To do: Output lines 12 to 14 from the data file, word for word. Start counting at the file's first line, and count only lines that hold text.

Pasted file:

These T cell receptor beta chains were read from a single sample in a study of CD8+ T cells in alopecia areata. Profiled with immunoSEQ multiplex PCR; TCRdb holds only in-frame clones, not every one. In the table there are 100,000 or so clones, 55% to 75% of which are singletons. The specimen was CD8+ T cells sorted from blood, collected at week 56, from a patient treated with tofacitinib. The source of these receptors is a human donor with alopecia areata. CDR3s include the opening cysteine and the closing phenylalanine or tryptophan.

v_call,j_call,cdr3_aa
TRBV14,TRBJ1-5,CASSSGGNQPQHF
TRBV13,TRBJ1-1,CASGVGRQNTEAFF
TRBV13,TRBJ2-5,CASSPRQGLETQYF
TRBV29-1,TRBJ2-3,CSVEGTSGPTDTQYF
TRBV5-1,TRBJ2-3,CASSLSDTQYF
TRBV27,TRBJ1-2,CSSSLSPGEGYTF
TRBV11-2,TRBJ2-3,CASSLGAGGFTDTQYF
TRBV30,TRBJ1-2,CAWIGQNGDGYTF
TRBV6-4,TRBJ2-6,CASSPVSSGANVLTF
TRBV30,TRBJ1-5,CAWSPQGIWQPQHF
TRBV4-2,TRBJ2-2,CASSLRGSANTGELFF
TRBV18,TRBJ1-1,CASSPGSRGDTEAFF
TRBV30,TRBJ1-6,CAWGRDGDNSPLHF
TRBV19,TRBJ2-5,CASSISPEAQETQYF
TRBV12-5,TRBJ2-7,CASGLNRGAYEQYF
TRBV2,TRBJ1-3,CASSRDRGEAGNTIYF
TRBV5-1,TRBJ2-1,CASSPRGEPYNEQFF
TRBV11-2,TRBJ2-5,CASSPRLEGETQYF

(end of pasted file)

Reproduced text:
TRBV30,TRBJ1-5,CAWSPQGIWQPQHF
TRBV4-2,TRBJ2-2,CASSLRGSANTGELFF
TRBV18,TRBJ1-1,CASSPGSRGDTEAFF